Changing it and changing with it. The land was not just soil or rocks or minerals, but a whole environment that sustains, and is sustained, by people and culture.
"I feel with my body. Feeling all these trees, all this country. When this blow you can feel it. Same for country... you feel it, you can look, but feeling... that make you."
Big Bill Neidjie, Gagudju Elder, Kakadu.
For Indigenous Australians the land is the core of all spirituality and this relationship has been deeply misunderstood over the past 200 years or so. This relationship is central to all issues that are important to Indigenous people today.
When European colonisers first arrived in Australia they encountered an unfamiliar land occupied by people they didn't understand. As they didn't understand the peoples' society and their land 'ownership' system, Australia was deemed to be 'terra nullius' and the land was claimed by the British. However Indigenous people fought, and are still fighting, for their land and their lives. The history of these battles is not often told but they involved hundreds of incidents and thousands of people. These stories form a part of the untold history of Australia.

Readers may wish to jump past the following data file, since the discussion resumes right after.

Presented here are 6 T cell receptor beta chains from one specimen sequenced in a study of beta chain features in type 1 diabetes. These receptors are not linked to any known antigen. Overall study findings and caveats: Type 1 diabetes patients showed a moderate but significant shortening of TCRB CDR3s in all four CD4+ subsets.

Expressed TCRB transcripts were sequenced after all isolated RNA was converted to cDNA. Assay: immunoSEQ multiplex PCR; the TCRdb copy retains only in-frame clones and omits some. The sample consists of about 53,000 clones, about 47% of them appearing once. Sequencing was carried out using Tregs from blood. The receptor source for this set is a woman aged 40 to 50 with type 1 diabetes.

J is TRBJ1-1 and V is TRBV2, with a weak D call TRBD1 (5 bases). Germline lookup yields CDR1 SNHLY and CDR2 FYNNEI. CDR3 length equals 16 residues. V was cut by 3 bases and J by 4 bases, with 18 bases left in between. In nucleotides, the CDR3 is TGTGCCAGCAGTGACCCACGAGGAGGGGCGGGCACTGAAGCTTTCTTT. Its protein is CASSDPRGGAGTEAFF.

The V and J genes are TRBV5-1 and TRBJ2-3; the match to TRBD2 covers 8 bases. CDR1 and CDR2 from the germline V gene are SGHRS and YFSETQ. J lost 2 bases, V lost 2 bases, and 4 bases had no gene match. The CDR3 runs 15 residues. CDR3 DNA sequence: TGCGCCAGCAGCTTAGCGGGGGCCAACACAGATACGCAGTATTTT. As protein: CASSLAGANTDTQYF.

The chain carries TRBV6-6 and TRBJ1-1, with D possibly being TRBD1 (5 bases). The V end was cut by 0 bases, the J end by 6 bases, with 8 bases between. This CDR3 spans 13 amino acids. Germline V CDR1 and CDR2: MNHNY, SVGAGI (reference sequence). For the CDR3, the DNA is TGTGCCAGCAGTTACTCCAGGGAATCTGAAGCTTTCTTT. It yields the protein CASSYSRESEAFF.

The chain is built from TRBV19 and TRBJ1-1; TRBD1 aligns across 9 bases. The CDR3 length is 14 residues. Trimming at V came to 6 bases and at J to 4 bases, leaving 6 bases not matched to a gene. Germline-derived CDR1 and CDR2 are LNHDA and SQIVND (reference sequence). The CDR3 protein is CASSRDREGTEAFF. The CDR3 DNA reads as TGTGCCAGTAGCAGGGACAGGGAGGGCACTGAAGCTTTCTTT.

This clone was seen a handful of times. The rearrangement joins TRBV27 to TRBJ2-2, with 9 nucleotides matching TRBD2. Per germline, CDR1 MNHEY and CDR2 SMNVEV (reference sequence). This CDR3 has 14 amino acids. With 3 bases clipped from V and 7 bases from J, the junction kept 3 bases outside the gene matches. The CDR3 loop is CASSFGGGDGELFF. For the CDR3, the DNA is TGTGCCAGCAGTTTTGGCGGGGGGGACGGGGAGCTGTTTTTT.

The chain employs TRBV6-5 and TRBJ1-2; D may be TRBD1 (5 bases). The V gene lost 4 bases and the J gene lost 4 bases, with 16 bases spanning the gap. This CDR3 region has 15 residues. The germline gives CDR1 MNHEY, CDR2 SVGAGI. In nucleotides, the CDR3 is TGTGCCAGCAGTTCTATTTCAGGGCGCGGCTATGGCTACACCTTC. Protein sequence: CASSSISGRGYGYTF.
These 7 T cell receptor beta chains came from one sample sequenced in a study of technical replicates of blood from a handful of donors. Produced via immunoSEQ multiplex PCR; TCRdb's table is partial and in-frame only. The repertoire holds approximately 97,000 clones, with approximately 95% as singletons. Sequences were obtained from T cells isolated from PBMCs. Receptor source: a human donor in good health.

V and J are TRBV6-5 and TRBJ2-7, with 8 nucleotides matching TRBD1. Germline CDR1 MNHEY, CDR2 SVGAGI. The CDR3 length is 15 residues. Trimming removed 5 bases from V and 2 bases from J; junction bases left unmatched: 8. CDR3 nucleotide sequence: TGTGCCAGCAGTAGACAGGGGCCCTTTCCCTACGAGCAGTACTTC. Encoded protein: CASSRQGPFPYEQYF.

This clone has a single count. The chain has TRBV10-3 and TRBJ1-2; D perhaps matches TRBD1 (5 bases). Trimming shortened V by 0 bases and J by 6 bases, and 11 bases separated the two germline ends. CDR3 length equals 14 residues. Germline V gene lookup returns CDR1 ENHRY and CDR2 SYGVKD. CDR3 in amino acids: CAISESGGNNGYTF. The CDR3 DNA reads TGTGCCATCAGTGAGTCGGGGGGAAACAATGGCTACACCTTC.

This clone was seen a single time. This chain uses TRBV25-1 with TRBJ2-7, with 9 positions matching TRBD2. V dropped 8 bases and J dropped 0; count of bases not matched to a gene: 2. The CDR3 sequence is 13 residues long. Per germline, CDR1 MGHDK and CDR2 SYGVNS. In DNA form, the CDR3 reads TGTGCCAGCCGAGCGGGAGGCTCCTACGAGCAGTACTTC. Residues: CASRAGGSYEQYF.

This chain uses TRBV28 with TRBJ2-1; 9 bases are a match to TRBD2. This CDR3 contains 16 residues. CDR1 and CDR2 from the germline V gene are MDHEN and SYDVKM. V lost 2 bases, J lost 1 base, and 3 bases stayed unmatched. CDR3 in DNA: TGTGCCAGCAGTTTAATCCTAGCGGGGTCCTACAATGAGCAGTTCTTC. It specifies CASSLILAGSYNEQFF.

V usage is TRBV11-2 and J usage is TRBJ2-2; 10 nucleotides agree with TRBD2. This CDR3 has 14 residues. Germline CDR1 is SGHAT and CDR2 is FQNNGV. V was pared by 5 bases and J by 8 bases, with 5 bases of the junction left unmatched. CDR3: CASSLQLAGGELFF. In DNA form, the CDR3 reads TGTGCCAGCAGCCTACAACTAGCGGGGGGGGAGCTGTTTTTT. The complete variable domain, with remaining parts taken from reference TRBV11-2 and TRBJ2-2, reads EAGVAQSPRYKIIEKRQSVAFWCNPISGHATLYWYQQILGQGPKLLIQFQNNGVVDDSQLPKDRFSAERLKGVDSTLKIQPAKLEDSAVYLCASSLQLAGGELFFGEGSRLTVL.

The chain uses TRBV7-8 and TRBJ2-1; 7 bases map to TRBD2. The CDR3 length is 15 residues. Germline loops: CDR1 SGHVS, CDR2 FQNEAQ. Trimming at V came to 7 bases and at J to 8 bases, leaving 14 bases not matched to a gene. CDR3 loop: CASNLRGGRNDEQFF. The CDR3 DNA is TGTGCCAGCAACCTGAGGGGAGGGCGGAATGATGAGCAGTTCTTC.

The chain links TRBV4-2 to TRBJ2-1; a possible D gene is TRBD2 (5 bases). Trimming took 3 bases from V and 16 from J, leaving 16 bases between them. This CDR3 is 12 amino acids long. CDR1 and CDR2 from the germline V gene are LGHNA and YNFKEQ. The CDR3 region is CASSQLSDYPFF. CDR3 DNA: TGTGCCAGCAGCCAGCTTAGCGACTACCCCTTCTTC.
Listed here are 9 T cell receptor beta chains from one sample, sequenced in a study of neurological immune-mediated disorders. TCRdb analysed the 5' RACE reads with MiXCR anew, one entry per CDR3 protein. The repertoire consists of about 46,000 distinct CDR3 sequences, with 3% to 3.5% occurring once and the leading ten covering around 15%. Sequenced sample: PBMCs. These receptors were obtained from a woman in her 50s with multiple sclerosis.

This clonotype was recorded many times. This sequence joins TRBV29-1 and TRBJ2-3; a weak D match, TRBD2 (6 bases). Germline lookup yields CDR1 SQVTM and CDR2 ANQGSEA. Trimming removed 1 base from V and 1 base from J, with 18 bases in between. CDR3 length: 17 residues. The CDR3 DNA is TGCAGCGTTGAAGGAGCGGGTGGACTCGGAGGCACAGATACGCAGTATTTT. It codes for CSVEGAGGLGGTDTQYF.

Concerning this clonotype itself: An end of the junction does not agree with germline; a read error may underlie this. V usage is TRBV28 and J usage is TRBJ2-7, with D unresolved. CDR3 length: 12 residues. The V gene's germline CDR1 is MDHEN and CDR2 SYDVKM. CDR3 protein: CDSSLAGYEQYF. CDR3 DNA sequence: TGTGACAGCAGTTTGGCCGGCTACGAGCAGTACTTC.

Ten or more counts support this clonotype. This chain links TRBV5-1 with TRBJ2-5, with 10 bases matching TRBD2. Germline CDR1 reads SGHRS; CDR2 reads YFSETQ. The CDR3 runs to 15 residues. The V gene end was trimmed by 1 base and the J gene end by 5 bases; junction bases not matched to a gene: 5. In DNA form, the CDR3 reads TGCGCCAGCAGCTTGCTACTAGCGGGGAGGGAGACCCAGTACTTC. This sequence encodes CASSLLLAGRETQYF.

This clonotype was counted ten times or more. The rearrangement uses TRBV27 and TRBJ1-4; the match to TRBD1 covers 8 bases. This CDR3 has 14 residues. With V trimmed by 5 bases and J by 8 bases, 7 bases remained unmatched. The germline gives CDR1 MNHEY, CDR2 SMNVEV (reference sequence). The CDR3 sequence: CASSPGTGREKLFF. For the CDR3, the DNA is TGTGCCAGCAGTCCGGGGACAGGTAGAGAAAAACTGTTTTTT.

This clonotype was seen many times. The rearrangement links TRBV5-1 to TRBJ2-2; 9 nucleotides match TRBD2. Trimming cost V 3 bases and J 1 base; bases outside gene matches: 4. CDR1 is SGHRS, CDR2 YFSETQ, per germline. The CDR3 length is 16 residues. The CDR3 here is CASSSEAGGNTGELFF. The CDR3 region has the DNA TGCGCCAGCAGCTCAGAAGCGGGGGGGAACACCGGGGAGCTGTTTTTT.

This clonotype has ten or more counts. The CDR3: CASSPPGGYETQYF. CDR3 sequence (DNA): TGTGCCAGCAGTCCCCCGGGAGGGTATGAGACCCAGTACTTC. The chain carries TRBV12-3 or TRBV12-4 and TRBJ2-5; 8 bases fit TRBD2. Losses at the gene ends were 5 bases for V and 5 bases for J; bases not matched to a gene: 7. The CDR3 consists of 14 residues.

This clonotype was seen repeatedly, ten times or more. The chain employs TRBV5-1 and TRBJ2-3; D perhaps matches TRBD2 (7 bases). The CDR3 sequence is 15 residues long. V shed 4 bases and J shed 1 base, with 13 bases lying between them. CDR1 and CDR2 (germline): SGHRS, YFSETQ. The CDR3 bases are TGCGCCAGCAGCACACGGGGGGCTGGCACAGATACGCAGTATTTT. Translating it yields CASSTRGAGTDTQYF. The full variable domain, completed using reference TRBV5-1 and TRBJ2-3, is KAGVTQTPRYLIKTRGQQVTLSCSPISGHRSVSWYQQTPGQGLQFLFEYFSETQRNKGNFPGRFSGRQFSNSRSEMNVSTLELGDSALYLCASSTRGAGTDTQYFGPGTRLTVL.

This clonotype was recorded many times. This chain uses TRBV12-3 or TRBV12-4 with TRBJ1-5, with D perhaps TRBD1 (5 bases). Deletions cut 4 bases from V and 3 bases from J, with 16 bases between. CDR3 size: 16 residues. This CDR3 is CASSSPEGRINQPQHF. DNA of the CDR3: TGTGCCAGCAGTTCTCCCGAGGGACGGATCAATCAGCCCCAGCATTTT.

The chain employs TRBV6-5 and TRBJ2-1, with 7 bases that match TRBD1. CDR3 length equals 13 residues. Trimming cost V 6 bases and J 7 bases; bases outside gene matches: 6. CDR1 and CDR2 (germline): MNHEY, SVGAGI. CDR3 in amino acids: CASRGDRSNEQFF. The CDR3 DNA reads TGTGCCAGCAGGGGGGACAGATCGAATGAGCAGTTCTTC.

"It is my father's land, my grandfather's land, my grandmother's land. I am related to it, it give me my identity. If I don't fight for it, then I will be moved out of it and [it] will be the loss of my identity."
Father Dave Passi, Plaintiff, 'Mabo' Case in 'Land bilong Islander' 1990
The history of the struggle for land rights goes back to the earliest days of the European occupation of Australia. These struggles too were often resolved through violence as Indigenous people were progressively dispossessed of their land.
The struggle for land rights continues today through the legal and political systems. Some important legal milestones have been reached which show that arrangements based on cultural sensitivity and respect can be successful for all Australians.
What is Native Title?
"It is imperative in today's world that the common law should neither be nor be seen to be frozen in an age of racial discrimination."
From the High Court's judgement on the Native Title or 'Mabo' Case, 1992.
On 3 June 1992 the High Court of Australia handed down its decision in Mabo vs The State of Queensland, ruling that the treatment of Indigenous property rights based on the principle of terra nullius was wrong and racist.
The Court ruled that Indigenous ownership of land has survived where it has not been extinguished by a valid act of government and where Aboriginal people have maintained traditional law and links with the land. This legal recognition of Indigenous ownership is called Native Title. The Court ruled that in each case native title must be determined by reference to the traditions and customary law of the Indigenous owners of the land.